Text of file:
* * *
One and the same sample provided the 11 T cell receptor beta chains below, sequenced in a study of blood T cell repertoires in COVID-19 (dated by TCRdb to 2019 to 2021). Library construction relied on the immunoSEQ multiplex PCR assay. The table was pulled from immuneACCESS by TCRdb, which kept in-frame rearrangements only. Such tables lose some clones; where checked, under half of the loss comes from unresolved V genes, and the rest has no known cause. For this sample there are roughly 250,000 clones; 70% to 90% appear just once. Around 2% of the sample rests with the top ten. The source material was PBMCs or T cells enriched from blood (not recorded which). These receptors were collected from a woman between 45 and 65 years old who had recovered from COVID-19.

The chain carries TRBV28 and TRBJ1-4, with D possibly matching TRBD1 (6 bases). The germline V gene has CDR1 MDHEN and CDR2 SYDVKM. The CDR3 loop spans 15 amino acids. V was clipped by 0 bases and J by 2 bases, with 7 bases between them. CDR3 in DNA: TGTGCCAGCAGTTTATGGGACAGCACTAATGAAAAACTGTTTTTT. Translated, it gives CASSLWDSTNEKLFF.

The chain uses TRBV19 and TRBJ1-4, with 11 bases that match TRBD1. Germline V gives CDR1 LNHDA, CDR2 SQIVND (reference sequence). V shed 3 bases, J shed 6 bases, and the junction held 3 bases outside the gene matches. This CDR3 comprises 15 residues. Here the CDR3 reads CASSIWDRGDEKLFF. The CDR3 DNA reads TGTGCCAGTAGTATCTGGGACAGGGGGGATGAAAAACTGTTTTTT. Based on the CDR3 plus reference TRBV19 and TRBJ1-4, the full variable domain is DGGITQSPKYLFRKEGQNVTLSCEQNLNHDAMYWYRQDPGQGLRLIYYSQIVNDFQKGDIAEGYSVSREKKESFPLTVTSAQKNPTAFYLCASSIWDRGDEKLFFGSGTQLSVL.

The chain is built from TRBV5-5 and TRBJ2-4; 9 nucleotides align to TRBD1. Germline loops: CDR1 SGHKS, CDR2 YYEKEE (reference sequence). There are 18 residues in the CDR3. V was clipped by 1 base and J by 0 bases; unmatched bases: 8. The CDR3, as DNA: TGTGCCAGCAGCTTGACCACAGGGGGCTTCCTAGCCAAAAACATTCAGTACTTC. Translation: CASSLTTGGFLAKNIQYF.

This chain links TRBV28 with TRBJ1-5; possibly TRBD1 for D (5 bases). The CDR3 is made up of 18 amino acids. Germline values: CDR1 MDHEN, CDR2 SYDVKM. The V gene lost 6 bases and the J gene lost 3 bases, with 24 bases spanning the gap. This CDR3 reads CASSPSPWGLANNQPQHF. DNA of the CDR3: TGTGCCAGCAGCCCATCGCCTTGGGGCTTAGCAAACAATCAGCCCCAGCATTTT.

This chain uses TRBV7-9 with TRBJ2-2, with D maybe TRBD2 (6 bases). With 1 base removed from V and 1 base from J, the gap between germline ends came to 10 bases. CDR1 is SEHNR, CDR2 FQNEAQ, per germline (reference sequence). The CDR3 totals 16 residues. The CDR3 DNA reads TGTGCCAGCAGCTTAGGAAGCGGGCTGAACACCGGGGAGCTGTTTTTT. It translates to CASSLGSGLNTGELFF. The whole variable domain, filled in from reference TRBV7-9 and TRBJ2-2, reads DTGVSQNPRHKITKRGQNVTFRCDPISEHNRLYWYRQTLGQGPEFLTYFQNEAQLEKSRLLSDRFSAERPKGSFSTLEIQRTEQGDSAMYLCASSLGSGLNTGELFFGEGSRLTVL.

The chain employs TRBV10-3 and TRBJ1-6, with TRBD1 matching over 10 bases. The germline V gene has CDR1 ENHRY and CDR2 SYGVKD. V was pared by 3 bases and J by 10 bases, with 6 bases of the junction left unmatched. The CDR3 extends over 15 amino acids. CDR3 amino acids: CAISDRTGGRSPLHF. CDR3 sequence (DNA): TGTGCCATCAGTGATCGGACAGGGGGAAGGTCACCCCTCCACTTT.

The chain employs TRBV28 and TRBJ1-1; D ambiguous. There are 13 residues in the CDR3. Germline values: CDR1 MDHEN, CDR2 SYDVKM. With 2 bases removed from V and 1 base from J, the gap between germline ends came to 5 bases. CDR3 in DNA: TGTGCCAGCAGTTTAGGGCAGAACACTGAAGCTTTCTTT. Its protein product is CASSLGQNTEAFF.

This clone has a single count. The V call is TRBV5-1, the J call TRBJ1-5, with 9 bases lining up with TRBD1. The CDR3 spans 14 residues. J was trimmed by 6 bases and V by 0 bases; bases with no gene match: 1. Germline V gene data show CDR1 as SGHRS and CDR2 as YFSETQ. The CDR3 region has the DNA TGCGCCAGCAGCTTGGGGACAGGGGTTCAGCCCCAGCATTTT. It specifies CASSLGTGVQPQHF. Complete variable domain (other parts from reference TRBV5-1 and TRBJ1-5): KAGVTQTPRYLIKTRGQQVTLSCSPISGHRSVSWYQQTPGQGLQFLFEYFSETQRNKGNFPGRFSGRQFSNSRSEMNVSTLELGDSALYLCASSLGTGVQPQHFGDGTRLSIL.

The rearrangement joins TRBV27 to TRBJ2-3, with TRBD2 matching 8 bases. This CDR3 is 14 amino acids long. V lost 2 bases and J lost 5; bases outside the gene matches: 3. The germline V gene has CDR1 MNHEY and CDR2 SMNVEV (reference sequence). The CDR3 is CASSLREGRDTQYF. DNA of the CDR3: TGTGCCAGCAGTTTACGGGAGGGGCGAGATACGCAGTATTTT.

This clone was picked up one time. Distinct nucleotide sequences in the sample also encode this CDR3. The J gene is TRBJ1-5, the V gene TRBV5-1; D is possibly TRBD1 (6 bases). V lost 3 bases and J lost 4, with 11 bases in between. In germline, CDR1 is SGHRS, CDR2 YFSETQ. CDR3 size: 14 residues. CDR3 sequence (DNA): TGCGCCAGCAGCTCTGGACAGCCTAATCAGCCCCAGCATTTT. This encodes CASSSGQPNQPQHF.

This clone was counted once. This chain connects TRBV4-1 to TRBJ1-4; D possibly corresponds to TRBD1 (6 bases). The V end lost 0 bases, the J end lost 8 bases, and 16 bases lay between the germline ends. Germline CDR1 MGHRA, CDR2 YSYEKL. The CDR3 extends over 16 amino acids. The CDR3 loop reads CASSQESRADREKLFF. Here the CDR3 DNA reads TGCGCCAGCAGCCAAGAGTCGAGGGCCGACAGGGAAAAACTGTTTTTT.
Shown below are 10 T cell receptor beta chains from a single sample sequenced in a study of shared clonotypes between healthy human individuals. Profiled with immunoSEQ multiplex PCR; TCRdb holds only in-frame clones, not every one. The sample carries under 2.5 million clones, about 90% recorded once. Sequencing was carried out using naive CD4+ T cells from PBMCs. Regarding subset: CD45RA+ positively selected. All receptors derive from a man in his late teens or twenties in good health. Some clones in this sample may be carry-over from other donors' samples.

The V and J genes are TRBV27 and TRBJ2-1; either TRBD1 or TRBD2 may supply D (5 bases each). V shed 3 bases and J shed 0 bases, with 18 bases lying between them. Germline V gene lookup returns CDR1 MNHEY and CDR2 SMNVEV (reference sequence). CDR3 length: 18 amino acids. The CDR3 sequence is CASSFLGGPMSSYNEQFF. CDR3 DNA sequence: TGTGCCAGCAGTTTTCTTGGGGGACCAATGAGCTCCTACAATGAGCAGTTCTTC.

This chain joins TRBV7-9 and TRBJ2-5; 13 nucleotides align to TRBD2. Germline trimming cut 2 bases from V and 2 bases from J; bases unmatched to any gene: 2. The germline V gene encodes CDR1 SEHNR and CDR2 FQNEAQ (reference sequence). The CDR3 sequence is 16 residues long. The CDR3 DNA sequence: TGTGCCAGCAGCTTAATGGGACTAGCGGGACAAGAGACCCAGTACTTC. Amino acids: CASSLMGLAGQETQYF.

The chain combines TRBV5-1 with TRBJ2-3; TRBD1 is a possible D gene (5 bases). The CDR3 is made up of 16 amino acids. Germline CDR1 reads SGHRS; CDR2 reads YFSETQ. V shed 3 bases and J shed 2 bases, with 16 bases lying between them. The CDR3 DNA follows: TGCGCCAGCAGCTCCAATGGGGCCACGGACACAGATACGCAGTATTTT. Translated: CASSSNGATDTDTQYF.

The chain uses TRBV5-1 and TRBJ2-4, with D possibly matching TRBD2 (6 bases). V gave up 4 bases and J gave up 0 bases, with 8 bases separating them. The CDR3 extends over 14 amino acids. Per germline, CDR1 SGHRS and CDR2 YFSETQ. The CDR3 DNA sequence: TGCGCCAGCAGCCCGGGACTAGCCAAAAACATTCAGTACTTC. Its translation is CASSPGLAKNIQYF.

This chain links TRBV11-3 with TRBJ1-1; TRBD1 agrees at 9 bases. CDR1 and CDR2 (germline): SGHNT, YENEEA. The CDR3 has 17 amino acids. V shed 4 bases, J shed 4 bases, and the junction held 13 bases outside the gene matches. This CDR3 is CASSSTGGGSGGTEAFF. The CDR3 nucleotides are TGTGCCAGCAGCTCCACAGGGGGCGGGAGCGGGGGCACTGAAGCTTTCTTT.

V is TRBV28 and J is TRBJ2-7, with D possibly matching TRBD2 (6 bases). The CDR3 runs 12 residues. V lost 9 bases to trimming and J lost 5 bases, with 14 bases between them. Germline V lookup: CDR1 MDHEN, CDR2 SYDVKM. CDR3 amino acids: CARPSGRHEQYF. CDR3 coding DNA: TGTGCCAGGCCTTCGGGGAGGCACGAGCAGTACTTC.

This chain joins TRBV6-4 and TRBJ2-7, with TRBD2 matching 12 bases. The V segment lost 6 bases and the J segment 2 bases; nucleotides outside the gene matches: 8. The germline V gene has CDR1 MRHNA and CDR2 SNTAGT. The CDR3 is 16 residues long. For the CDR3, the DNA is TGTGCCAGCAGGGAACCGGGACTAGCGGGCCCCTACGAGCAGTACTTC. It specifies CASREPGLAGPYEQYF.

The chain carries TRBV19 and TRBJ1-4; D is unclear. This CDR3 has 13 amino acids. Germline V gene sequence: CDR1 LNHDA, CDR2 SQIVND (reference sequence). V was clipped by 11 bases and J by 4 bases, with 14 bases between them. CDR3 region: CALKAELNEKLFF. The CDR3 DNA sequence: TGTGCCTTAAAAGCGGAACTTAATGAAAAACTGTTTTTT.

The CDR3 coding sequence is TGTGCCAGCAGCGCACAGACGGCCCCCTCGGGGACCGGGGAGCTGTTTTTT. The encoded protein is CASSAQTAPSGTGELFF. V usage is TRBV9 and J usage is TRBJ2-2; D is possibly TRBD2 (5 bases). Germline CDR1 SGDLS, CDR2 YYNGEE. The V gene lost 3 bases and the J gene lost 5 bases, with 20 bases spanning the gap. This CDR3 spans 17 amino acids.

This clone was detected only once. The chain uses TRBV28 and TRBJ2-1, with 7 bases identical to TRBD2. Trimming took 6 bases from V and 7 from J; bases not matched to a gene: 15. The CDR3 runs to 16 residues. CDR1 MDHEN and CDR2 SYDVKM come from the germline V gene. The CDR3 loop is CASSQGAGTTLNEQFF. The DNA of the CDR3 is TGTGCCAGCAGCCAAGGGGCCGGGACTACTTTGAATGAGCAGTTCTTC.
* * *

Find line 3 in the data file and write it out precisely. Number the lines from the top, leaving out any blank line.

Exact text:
The chain uses TRBV19 and TRBJ1-4, with 11 bases that match TRBD1. Germline V gives CDR1 LNHDA, CDR2 SQIVND (reference sequence). V shed 3 bases, J shed 6 bases, and the junction held 3 bases outside the gene matches. This CDR3 comprises 15 residues. Here the CDR3 reads CASSIWDRGDEKLFF. The CDR3 DNA reads TGTGCCAGTAGTATCTGGGACAGGGGGGATGAAAAACTGTTTTTT. Based on the CDR3 plus reference TRBV19 and TRBJ1-4, the full variable domain is DGGITQSPKYLFRKEGQNVTLSCEQNLNHDAMYWYRQDPGQGLRLIYYSQIVNDFQKGDIAEGYSVSREKKESFPLTVTSAQKNPTAFYLCASSIWDRGDEKLFFGSGTQLSVL.